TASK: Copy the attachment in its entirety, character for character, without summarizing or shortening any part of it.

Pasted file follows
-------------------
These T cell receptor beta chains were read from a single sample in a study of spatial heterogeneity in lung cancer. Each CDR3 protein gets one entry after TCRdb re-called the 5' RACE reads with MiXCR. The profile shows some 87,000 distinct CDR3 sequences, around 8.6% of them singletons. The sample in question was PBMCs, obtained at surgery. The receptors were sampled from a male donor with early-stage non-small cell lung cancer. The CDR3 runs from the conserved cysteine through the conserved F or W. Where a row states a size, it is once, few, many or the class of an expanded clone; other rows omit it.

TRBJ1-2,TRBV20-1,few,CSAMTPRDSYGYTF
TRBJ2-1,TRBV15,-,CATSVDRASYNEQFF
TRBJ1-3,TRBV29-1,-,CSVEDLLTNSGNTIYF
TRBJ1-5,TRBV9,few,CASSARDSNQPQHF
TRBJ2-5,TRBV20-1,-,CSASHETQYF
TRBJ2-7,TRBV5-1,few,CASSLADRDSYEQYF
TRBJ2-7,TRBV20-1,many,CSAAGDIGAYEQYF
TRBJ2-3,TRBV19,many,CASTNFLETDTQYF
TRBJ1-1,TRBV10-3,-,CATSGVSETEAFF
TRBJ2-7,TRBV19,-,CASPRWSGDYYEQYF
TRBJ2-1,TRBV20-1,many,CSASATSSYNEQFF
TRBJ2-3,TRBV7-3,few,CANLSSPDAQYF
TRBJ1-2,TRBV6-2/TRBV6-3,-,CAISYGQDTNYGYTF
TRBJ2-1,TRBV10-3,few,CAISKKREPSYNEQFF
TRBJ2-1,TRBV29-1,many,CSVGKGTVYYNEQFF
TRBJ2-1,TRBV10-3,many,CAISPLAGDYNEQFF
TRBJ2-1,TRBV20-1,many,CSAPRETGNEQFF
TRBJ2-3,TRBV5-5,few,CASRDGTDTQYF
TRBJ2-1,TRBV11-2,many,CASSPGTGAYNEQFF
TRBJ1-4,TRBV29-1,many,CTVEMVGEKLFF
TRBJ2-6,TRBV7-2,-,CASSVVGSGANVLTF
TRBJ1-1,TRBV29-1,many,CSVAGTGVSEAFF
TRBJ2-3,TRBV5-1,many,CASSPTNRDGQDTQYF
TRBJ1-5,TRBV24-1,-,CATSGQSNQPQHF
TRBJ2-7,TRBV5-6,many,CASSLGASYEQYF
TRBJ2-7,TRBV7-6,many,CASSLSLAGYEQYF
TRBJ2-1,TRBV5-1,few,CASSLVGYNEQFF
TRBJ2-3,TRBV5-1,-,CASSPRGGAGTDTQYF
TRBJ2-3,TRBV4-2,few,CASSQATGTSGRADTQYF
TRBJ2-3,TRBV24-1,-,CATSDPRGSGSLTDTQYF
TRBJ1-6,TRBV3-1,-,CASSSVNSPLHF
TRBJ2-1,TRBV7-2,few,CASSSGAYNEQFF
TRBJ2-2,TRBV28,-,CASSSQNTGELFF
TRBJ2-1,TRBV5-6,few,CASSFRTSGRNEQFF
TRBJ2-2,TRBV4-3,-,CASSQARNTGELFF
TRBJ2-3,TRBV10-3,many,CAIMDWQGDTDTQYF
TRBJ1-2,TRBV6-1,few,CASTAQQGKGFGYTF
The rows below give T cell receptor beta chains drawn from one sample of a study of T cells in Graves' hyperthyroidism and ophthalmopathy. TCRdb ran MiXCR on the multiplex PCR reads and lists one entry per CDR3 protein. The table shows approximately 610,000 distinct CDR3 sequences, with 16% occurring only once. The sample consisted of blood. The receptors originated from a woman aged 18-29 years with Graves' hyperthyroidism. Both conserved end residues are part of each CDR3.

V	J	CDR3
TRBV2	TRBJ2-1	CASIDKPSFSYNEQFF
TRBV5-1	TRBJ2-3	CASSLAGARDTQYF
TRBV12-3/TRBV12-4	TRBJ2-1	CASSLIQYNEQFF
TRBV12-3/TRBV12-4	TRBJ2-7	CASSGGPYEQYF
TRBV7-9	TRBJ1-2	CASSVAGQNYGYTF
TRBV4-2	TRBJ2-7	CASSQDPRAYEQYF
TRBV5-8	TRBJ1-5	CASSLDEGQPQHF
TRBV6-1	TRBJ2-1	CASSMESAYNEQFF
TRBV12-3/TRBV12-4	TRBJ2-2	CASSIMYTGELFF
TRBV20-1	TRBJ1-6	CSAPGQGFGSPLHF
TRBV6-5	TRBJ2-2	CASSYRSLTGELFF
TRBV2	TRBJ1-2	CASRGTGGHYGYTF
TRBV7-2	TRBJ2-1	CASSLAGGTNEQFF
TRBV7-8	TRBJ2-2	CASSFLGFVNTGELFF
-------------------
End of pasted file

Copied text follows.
These T cell receptor beta chains were read from a single sample in a study of spatial heterogeneity in lung cancer. Each CDR3 protein gets one entry after TCRdb re-called the 5' RACE reads with MiXCR. The profile shows some 87,000 distinct CDR3 sequences, around 8.6% of them singletons. The sample in question was PBMCs, obtained at surgery. The receptors were sampled from a male donor with early-stage non-small cell lung cancer. The CDR3 runs from the conserved cysteine through the conserved F or W. Where a row states a size, it is once, few, many or the class of an expanded clone; other rows omit it.

TRBJ1-2,TRBV20-1,few,CSAMTPRDSYGYTF
TRBJ2-1,TRBV15,-,CATSVDRASYNEQFF
TRBJ1-3,TRBV29-1,-,CSVEDLLTNSGNTIYF
TRBJ1-5,TRBV9,few,CASSARDSNQPQHF
TRBJ2-5,TRBV20-1,-,CSASHETQYF
TRBJ2-7,TRBV5-1,few,CASSLADRDSYEQYF
TRBJ2-7,TRBV20-1,many,CSAAGDIGAYEQYF
TRBJ2-3,TRBV19,many,CASTNFLETDTQYF
TRBJ1-1,TRBV10-3,-,CATSGVSETEAFF
TRBJ2-7,TRBV19,-,CASPRWSGDYYEQYF
TRBJ2-1,TRBV20-1,many,CSASATSSYNEQFF
TRBJ2-3,TRBV7-3,few,CANLSSPDAQYF
TRBJ1-2,TRBV6-2/TRBV6-3,-,CAISYGQDTNYGYTF
TRBJ2-1,TRBV10-3,few,CAISKKREPSYNEQFF
TRBJ2-1,TRBV29-1,many,CSVGKGTVYYNEQFF
TRBJ2-1,TRBV10-3,many,CAISPLAGDYNEQFF
TRBJ2-1,TRBV20-1,many,CSAPRETGNEQFF
TRBJ2-3,TRBV5-5,few,CASRDGTDTQYF
TRBJ2-1,TRBV11-2,many,CASSPGTGAYNEQFF
TRBJ1-4,TRBV29-1,many,CTVEMVGEKLFF
TRBJ2-6,TRBV7-2,-,CASSVVGSGANVLTF
TRBJ1-1,TRBV29-1,many,CSVAGTGVSEAFF
TRBJ2-3,TRBV5-1,many,CASSPTNRDGQDTQYF
TRBJ1-5,TRBV24-1,-,CATSGQSNQPQHF
TRBJ2-7,TRBV5-6,many,CASSLGASYEQYF
TRBJ2-7,TRBV7-6,many,CASSLSLAGYEQYF
TRBJ2-1,TRBV5-1,few,CASSLVGYNEQFF
TRBJ2-3,TRBV5-1,-,CASSPRGGAGTDTQYF
TRBJ2-3,TRBV4-2,few,CASSQATGTSGRADTQYF
TRBJ2-3,TRBV24-1,-,CATSDPRGSGSLTDTQYF
TRBJ1-6,TRBV3-1,-,CASSSVNSPLHF
TRBJ2-1,TRBV7-2,few,CASSSGAYNEQFF
TRBJ2-2,TRBV28,-,CASSSQNTGELFF
TRBJ2-1,TRBV5-6,few,CASSFRTSGRNEQFF
TRBJ2-2,TRBV4-3,-,CASSQARNTGELFF
TRBJ2-3,TRBV10-3,many,CAIMDWQGDTDTQYF
TRBJ1-2,TRBV6-1,few,CASTAQQGKGFGYTF
The rows below give T cell receptor beta chains drawn from one sample of a study of T cells in Graves' hyperthyroidism and ophthalmopathy. TCRdb ran MiXCR on the multiplex PCR reads and lists one entry per CDR3 protein. The table shows approximately 610,000 distinct CDR3 sequences, with 16% occurring only once. The sample consisted of blood. The receptors originated from a woman aged 18-29 years with Graves' hyperthyroidism. Both conserved end residues are part of each CDR3.

V	J	CDR3
TRBV2	TRBJ2-1	CASIDKPSFSYNEQFF
TRBV5-1	TRBJ2-3	CASSLAGARDTQYF
TRBV12-3/TRBV12-4	TRBJ2-1	CASSLIQYNEQFF
TRBV12-3/TRBV12-4	TRBJ2-7	CASSGGPYEQYF
TRBV7-9	TRBJ1-2	CASSVAGQNYGYTF
TRBV4-2	TRBJ2-7	CASSQDPRAYEQYF
TRBV5-8	TRBJ1-5	CASSLDEGQPQHF
TRBV6-1	TRBJ2-1	CASSMESAYNEQFF
TRBV12-3/TRBV12-4	TRBJ2-2	CASSIMYTGELFF
TRBV20-1	TRBJ1-6	CSAPGQGFGSPLHF
TRBV6-5	TRBJ2-2	CASSYRSLTGELFF
TRBV2	TRBJ1-2	CASRGTGGHYGYTF
TRBV7-2	TRBJ2-1	CASSLAGGTNEQFF
TRBV7-8	TRBJ2-2	CASSFLGFVNTGELFF